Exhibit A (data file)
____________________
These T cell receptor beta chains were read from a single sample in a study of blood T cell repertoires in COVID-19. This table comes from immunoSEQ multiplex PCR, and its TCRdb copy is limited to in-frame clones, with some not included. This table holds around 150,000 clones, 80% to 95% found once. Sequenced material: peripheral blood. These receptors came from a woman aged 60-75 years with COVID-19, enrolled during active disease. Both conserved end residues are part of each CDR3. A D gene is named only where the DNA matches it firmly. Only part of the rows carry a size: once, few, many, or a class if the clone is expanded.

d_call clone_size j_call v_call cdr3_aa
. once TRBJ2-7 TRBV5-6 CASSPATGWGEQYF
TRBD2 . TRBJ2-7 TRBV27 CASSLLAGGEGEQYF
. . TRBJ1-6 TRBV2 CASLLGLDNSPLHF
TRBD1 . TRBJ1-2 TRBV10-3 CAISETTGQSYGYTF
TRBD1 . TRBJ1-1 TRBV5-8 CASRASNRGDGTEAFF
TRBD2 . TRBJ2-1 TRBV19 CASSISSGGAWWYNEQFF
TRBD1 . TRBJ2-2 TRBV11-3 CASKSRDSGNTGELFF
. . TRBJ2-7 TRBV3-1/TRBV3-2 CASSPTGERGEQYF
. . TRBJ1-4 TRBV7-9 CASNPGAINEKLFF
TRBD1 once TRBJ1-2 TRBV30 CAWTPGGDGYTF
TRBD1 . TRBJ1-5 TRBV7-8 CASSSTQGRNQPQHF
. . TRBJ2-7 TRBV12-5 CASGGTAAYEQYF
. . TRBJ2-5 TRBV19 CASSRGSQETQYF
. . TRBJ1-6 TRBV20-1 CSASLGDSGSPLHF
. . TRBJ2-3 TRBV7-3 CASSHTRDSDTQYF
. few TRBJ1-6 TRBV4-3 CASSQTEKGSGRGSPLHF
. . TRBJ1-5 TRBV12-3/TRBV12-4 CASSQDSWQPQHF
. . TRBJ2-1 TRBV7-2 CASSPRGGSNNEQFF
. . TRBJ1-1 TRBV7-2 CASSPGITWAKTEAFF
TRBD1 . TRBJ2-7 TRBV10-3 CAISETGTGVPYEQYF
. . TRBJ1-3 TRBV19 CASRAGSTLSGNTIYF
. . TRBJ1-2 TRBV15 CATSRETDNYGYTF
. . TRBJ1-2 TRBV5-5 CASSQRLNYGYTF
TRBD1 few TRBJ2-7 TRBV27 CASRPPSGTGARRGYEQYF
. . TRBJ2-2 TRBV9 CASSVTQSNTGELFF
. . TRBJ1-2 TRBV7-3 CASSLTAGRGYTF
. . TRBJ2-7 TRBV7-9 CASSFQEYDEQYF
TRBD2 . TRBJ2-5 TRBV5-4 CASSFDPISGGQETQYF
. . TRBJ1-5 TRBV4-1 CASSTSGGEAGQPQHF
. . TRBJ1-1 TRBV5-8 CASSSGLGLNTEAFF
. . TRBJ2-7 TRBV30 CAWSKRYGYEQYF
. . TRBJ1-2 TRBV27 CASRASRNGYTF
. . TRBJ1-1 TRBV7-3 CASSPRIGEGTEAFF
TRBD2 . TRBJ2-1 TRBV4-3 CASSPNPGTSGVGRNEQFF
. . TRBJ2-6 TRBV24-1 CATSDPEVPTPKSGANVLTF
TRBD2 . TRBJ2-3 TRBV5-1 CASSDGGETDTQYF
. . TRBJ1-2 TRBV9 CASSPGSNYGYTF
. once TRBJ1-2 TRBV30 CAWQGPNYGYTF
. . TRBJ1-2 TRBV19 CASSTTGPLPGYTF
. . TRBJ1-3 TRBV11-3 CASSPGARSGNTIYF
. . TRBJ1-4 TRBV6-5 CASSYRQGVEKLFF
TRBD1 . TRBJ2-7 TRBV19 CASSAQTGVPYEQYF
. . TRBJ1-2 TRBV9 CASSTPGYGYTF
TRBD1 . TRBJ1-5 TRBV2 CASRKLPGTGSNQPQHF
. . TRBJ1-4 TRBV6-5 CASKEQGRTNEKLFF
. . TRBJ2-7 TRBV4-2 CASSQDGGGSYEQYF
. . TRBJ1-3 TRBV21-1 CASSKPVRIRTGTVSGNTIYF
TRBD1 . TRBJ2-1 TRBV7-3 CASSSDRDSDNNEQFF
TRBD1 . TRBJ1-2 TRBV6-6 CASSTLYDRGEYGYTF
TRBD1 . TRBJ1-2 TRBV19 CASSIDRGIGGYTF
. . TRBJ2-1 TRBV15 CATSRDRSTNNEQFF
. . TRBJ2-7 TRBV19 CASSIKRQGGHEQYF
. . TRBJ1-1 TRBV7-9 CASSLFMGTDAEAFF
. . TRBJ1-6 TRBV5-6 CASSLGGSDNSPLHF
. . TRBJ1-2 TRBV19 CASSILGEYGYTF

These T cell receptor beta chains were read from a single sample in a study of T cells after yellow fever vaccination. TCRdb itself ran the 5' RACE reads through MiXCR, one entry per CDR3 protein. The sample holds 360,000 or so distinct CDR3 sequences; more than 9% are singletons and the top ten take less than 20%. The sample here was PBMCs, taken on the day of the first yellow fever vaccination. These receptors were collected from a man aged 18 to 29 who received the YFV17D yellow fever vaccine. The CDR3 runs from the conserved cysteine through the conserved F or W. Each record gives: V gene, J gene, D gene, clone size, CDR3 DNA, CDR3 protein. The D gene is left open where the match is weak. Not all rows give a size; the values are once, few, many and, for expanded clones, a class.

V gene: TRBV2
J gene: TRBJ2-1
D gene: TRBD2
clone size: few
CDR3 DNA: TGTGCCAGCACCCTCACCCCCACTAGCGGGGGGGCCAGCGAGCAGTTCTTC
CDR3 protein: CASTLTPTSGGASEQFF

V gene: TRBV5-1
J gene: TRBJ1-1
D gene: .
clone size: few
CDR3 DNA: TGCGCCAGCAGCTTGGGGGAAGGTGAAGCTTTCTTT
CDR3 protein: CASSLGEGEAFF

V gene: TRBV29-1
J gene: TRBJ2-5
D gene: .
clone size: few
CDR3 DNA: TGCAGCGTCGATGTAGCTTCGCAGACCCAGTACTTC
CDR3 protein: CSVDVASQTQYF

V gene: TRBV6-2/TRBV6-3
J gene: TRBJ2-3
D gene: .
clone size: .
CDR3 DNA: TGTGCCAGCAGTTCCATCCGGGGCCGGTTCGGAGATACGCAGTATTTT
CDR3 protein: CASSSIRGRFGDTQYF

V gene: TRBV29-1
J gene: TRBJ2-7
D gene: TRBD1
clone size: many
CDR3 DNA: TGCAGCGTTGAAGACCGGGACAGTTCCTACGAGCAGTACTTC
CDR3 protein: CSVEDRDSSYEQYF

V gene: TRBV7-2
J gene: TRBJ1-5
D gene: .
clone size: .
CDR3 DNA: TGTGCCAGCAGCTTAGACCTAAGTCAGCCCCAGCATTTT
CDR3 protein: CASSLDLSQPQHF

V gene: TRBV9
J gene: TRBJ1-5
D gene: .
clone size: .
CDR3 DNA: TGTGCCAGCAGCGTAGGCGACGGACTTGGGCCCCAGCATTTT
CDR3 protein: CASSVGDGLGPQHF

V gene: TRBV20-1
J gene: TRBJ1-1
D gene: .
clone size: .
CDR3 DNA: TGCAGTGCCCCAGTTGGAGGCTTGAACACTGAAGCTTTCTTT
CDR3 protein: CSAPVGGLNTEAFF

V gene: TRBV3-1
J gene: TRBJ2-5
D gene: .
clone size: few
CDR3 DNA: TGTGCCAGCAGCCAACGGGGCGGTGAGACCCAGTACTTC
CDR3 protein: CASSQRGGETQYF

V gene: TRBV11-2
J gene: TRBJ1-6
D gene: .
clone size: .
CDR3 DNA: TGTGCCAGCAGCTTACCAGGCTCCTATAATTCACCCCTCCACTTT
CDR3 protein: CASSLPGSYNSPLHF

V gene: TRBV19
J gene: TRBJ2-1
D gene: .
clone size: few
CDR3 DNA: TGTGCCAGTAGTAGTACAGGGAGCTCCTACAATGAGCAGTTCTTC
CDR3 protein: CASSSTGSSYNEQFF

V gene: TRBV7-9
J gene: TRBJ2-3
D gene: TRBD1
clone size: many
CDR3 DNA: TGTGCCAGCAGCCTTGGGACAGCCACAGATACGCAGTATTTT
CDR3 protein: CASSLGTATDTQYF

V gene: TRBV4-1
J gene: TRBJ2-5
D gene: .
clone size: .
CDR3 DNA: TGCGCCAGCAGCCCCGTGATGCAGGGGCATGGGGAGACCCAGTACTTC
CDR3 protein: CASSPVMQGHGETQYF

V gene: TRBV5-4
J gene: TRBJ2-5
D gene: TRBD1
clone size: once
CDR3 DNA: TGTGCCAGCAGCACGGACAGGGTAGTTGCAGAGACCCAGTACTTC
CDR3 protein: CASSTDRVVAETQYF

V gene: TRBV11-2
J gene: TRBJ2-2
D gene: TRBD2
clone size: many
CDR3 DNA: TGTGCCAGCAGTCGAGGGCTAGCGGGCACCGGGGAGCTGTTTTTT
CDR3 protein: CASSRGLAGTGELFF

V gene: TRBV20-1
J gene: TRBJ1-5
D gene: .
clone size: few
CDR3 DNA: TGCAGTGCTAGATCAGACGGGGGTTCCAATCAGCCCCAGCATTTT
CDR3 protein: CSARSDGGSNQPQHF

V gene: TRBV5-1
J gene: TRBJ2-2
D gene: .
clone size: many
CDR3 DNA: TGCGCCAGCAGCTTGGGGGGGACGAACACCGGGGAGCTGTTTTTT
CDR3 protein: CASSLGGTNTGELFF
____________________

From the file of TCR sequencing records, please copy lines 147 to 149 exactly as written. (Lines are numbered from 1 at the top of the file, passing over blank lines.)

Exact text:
CDR3 DNA: TGTGCCAGCAGTCGAGGGCTAGCGGGCACCGGGGAGCTGTTTTTT
CDR3 protein: CASSRGLAGTGELFF

V gene: TRBV20-1